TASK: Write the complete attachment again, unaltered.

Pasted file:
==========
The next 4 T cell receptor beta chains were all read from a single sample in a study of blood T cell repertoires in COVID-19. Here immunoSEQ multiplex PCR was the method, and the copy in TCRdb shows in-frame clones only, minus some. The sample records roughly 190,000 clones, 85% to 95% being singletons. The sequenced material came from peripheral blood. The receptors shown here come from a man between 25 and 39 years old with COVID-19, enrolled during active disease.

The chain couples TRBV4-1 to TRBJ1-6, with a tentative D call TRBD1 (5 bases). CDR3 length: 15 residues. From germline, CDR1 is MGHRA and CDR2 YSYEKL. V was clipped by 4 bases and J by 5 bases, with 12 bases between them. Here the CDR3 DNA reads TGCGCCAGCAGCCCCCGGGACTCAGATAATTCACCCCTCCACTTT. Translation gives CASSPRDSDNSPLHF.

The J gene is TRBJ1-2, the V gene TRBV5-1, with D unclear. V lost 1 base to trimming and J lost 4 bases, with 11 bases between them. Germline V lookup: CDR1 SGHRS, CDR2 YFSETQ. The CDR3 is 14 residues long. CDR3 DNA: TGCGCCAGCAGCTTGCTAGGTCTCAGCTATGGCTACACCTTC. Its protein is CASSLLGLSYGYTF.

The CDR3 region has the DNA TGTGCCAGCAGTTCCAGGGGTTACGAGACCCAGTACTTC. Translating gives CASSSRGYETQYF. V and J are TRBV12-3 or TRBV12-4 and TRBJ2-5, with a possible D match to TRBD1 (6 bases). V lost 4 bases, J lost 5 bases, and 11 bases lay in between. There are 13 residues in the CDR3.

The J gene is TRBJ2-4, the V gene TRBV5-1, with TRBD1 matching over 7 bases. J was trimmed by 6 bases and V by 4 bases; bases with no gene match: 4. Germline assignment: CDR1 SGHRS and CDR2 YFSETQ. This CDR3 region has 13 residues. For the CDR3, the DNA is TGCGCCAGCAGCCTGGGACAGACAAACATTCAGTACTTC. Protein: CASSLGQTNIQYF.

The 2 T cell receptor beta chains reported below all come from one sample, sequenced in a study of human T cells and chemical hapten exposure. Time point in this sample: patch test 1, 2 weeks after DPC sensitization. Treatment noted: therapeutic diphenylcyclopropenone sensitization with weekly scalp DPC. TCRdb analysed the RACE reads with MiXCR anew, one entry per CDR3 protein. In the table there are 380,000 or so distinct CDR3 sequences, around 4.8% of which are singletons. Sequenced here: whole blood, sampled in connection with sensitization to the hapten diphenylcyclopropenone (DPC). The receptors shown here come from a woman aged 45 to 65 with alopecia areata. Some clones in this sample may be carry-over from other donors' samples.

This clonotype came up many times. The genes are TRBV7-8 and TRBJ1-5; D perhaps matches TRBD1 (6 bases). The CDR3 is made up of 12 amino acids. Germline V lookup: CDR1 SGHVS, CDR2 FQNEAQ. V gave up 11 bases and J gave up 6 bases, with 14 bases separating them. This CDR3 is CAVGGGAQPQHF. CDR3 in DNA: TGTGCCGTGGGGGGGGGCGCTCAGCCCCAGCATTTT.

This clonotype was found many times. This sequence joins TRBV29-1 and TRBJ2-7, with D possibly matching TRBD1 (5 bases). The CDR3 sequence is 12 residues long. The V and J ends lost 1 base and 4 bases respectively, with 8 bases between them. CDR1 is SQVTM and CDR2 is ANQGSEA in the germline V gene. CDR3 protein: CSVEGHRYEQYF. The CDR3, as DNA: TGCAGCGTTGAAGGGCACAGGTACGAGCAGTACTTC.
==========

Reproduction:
The next 4 T cell receptor beta chains were all read from a single sample in a study of blood T cell repertoires in COVID-19. Here immunoSEQ multiplex PCR was the method, and the copy in TCRdb shows in-frame clones only, minus some. The sample records roughly 190,000 clones, 85% to 95% being singletons. The sequenced material came from peripheral blood. The receptors shown here come from a man between 25 and 39 years old with COVID-19, enrolled during active disease.

The chain couples TRBV4-1 to TRBJ1-6, with a tentative D call TRBD1 (5 bases). CDR3 length: 15 residues. From germline, CDR1 is MGHRA and CDR2 YSYEKL. V was clipped by 4 bases and J by 5 bases, with 12 bases between them. Here the CDR3 DNA reads TGCGCCAGCAGCCCCCGGGACTCAGATAATTCACCCCTCCACTTT. Translation gives CASSPRDSDNSPLHF.

The J gene is TRBJ1-2, the V gene TRBV5-1, with D unclear. V lost 1 base to trimming and J lost 4 bases, with 11 bases between them. Germline V lookup: CDR1 SGHRS, CDR2 YFSETQ. The CDR3 is 14 residues long. CDR3 DNA: TGCGCCAGCAGCTTGCTAGGTCTCAGCTATGGCTACACCTTC. Its protein is CASSLLGLSYGYTF.

The CDR3 region has the DNA TGTGCCAGCAGTTCCAGGGGTTACGAGACCCAGTACTTC. Translating gives CASSSRGYETQYF. V and J are TRBV12-3 or TRBV12-4 and TRBJ2-5, with a possible D match to TRBD1 (6 bases). V lost 4 bases, J lost 5 bases, and 11 bases lay in between. There are 13 residues in the CDR3.

The J gene is TRBJ2-4, the V gene TRBV5-1, with TRBD1 matching over 7 bases. J was trimmed by 6 bases and V by 4 bases; bases with no gene match: 4. Germline assignment: CDR1 SGHRS and CDR2 YFSETQ. This CDR3 region has 13 residues. For the CDR3, the DNA is TGCGCCAGCAGCCTGGGACAGACAAACATTCAGTACTTC. Protein: CASSLGQTNIQYF.

The 2 T cell receptor beta chains reported below all come from one sample, sequenced in a study of human T cells and chemical hapten exposure. Time point in this sample: patch test 1, 2 weeks after DPC sensitization. Treatment noted: therapeutic diphenylcyclopropenone sensitization with weekly scalp DPC. TCRdb analysed the RACE reads with MiXCR anew, one entry per CDR3 protein. In the table there are 380,000 or so distinct CDR3 sequences, around 4.8% of which are singletons. Sequenced here: whole blood, sampled in connection with sensitization to the hapten diphenylcyclopropenone (DPC). The receptors shown here come from a woman aged 45 to 65 with alopecia areata. Some clones in this sample may be carry-over from other donors' samples.

This clonotype came up many times. The genes are TRBV7-8 and TRBJ1-5; D perhaps matches TRBD1 (6 bases). The CDR3 is made up of 12 amino acids. Germline V lookup: CDR1 SGHVS, CDR2 FQNEAQ. V gave up 11 bases and J gave up 6 bases, with 14 bases separating them. This CDR3 is CAVGGGAQPQHF. CDR3 in DNA: TGTGCCGTGGGGGGGGGCGCTCAGCCCCAGCATTTT.

This clonotype was found many times. This sequence joins TRBV29-1 and TRBJ2-7, with D possibly matching TRBD1 (5 bases). The CDR3 sequence is 12 residues long. The V and J ends lost 1 base and 4 bases respectively, with 8 bases between them. CDR1 is SQVTM and CDR2 is ANQGSEA in the germline V gene. CDR3 protein: CSVEGHRYEQYF. The CDR3, as DNA: TGCAGCGTTGAAGGGCACAGGTACGAGCAGTACTTC.